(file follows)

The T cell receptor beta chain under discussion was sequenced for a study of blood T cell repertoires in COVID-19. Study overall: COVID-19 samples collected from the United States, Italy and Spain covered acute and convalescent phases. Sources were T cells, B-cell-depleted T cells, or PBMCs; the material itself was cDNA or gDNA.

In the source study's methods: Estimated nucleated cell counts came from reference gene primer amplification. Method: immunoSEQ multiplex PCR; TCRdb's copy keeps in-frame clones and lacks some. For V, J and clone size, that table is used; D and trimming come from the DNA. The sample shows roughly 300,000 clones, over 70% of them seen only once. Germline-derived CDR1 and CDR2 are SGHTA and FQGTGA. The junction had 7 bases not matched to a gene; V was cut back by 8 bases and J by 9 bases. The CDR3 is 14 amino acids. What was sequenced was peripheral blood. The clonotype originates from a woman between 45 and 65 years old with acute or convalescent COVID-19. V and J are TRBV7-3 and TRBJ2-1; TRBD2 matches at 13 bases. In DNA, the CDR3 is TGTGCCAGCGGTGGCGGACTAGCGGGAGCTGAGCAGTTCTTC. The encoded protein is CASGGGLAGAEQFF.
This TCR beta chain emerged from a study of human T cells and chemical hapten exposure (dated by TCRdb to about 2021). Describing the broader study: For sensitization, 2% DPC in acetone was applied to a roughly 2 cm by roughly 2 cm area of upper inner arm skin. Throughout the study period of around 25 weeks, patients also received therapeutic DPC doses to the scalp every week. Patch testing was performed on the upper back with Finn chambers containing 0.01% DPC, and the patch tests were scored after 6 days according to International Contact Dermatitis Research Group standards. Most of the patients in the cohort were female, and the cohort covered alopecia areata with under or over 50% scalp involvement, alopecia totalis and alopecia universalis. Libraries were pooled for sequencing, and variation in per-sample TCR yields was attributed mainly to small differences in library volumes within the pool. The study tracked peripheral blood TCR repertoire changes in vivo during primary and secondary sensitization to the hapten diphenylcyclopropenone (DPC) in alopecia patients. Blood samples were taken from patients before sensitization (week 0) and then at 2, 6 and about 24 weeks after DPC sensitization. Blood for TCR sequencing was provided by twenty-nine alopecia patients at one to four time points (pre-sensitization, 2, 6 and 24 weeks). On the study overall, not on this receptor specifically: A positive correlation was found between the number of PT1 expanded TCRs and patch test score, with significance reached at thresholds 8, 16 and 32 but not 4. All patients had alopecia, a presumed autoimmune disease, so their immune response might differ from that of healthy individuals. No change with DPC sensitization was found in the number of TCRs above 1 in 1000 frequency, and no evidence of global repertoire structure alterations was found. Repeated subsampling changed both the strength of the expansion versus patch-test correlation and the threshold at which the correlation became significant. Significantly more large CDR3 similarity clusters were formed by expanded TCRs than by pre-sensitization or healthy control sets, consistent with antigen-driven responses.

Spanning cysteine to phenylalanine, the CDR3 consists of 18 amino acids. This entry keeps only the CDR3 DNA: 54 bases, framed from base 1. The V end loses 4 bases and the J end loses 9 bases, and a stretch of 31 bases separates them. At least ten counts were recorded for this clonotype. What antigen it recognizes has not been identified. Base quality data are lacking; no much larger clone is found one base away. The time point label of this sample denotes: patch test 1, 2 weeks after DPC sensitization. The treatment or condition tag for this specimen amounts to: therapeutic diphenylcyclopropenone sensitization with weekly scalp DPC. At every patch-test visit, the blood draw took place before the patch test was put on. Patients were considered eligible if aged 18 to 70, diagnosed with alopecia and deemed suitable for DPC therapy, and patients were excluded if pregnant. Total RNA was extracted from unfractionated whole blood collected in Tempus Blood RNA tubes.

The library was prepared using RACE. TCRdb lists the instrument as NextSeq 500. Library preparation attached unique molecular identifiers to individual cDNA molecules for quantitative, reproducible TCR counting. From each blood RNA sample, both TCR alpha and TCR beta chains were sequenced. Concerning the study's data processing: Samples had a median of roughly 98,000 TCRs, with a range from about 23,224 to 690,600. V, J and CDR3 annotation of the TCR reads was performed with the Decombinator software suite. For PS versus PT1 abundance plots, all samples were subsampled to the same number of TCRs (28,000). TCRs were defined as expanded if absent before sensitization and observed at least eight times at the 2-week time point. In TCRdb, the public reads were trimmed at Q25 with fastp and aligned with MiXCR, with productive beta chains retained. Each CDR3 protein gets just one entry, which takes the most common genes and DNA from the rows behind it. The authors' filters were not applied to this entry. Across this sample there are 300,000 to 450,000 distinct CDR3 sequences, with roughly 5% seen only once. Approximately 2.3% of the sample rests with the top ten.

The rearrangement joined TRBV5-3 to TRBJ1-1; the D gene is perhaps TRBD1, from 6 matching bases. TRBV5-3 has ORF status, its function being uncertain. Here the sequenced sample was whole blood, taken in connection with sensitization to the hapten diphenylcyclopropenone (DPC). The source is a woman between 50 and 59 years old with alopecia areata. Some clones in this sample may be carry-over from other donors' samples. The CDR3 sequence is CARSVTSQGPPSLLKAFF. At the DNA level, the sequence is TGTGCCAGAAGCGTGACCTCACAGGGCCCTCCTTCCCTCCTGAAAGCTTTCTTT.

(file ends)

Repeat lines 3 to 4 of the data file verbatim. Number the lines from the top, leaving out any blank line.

This TCR beta chain emerged from a study of human T cells and chemical hapten exposure (dated by TCRdb to about 2021). Describing the broader study: For sensitization, 2% DPC in acetone was applied to a roughly 2 cm by roughly 2 cm area of upper inner arm skin. Throughout the study period of around 25 weeks, patients also received therapeutic DPC doses to the scalp every week. Patch testing was performed on the upper back with Finn chambers containing 0.01% DPC, and the patch tests were scored after 6 days according to International Contact Dermatitis Research Group standards. Most of the patients in the cohort were female, and the cohort covered alopecia areata with under or over 50% scalp involvement, alopecia totalis and alopecia universalis. Libraries were pooled for sequencing, and variation in per-sample TCR yields was attributed mainly to small differences in library volumes within the pool. The study tracked peripheral blood TCR repertoire changes in vivo during primary and secondary sensitization to the hapten diphenylcyclopropenone (DPC) in alopecia patients. Blood samples were taken from patients before sensitization (week 0) and then at 2, 6 and about 24 weeks after DPC sensitization. Blood for TCR sequencing was provided by twenty-nine alopecia patients at one to four time points (pre-sensitization, 2, 6 and 24 weeks). On the study overall, not on this receptor specifically: A positive correlation was found between the number of PT1 expanded TCRs and patch test score, with significance reached at thresholds 8, 16 and 32 but not 4. All patients had alopecia, a presumed autoimmune disease, so their immune response might differ from that of healthy individuals. No change with DPC sensitization was found in the number of TCRs above 1 in 1000 frequency, and no evidence of global repertoire structure alterations was found. Repeated subsampling changed both the strength of the expansion versus patch-test correlation and the threshold at which the correlation became significant. Significantly more large CDR3 similarity clusters were formed by expanded TCRs than by pre-sensitization or healthy control sets, consistent with antigen-driven responses.

Spanning cysteine to phenylalanine, the CDR3 consists of 18 amino acids. This entry keeps only the CDR3 DNA: 54 bases, framed from base 1. The V end loses 4 bases and the J end loses 9 bases, and a stretch of 31 bases separates them. At least ten counts were recorded for this clonotype. What antigen it recognizes has not been identified. Base quality data are lacking; no much larger clone is found one base away. The time point label of this sample denotes: patch test 1, 2 weeks after DPC sensitization. The treatment or condition tag for this specimen amounts to: therapeutic diphenylcyclopropenone sensitization with weekly scalp DPC. At every patch-test visit, the blood draw took place before the patch test was put on. Patients were considered eligible if aged 18 to 70, diagnosed with alopecia and deemed suitable for DPC therapy, and patients were excluded if pregnant. Total RNA was extracted from unfractionated whole blood collected in Tempus Blood RNA tubes.